MOUNTAIN PASS, Calif. — Atop an arid mountain about an hour’s drive from Las Vegas, an excavator scooped up giant boulders mined from a nearby open pit and dumped them into a machine designed to reduce them to pebbles about the size of a marble.
Down in the pit, some 500 feet below, miners were preparing explosive charges that would blast basalt out of the mountain later that afternoon. Inside that rock were rare earth minerals, 17 different elements valued as building blocks for some of today’s most ubiquitous technologies — everything from electric cars to smartphones.
Despite all the activity and the dozens of workers moving tons of material at the site, Michael Rosenthal, chief operating officer of MP Materials, said mining is only about 10 percent of what the company did there.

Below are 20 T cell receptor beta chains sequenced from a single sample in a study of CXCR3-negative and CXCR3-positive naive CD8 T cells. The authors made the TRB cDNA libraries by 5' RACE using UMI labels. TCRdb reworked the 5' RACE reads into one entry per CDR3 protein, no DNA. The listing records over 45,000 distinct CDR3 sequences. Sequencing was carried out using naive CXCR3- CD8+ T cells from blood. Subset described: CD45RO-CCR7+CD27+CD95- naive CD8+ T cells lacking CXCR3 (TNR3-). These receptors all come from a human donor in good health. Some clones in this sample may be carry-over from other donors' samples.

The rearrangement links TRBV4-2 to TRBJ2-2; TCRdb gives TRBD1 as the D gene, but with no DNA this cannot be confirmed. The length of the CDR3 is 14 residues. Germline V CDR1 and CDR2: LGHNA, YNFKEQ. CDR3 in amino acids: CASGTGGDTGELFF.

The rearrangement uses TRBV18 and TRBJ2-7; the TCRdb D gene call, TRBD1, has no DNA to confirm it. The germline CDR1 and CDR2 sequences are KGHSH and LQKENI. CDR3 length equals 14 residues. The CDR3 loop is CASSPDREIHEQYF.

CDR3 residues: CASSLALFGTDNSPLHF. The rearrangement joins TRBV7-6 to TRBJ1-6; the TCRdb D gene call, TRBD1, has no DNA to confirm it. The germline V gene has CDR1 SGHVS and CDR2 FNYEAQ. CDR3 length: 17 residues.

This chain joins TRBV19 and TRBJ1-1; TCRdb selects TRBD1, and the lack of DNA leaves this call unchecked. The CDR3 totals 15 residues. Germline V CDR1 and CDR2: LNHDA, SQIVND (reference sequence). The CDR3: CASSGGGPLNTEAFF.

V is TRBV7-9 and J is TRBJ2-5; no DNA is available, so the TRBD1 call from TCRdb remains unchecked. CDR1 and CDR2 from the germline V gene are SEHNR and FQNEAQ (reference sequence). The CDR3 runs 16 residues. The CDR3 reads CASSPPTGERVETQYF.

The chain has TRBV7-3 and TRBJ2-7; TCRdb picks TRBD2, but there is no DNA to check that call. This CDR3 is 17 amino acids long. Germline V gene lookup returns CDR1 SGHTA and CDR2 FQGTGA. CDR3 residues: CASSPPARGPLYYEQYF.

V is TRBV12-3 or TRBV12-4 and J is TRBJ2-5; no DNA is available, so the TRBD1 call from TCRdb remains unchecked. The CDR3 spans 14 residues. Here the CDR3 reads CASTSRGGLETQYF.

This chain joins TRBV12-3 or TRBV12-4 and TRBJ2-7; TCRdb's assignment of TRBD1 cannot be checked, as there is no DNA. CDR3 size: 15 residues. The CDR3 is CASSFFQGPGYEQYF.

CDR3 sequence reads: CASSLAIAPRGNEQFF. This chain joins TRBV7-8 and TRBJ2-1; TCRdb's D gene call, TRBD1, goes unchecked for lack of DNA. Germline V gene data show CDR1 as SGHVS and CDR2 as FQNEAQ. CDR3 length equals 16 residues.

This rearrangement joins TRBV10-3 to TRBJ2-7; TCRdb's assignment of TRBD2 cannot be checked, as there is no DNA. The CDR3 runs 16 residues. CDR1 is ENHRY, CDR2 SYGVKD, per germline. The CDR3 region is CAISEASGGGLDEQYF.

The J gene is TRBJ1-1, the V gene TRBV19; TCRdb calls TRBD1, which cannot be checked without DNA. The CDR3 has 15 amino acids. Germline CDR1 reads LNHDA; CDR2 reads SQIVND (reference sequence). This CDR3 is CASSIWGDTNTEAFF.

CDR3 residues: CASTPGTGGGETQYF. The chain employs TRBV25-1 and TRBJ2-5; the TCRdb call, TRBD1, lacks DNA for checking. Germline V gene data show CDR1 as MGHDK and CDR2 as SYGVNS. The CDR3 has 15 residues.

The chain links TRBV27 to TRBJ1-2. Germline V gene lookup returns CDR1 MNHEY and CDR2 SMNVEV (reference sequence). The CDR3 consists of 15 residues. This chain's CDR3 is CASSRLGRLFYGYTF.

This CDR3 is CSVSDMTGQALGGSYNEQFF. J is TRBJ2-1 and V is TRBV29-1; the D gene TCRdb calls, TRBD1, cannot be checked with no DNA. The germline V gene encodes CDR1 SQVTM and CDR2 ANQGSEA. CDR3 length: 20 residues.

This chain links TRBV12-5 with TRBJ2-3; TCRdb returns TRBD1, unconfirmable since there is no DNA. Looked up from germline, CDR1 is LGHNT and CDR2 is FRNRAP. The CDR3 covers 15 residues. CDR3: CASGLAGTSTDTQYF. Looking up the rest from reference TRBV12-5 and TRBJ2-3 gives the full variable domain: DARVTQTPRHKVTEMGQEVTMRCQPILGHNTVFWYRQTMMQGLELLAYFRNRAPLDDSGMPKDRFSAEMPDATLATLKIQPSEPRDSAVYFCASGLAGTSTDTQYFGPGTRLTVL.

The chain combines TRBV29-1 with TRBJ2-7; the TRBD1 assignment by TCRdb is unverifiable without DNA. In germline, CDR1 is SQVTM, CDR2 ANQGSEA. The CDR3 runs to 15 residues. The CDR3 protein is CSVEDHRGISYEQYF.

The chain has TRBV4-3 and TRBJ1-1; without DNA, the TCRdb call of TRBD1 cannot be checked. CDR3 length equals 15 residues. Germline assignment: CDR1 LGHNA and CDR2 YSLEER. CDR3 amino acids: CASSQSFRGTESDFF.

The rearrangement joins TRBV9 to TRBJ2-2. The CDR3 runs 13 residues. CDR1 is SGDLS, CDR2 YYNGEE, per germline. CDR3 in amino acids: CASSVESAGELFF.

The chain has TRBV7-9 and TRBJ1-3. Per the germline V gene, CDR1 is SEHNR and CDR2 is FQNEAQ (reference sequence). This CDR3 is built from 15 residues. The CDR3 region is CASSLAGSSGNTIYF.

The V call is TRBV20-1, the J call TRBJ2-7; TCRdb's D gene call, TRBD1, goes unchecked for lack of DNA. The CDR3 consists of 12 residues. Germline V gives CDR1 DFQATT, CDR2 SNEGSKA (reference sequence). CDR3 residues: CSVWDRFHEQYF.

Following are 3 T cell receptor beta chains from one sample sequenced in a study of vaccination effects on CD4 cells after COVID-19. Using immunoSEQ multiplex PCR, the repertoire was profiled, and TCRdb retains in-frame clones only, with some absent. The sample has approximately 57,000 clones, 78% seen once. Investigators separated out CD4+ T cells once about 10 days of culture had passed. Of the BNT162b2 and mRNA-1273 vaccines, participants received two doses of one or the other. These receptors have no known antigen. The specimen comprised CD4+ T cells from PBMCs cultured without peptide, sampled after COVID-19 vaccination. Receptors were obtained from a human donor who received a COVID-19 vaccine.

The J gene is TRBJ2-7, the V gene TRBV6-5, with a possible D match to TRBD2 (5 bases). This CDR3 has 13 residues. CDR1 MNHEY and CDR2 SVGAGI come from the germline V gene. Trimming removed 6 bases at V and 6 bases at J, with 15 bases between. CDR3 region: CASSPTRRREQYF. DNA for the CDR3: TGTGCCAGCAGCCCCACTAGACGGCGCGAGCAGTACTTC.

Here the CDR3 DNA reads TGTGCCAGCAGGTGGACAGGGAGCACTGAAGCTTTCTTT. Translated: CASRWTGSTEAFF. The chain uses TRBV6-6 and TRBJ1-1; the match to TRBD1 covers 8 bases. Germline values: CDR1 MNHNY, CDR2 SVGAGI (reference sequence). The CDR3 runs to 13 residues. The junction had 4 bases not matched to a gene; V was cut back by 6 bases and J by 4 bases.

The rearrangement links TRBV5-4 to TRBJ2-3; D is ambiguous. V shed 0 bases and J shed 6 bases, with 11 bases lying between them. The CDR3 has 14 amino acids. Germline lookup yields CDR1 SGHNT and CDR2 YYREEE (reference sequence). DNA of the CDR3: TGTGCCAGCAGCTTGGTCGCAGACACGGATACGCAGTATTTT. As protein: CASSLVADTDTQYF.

“The rest is chemistry,” he said.
The Mountain Pass mine has existed for some 60 years and is the only one of its kind currently in operation. It’s renowned for its high concentration of rare earth elements, sometimes called the “technology minerals.”
The elements that occupy 17 spots on the periodic table are categorized as “strategic minerals” by the U.S. government and therefore considered vital for national defense.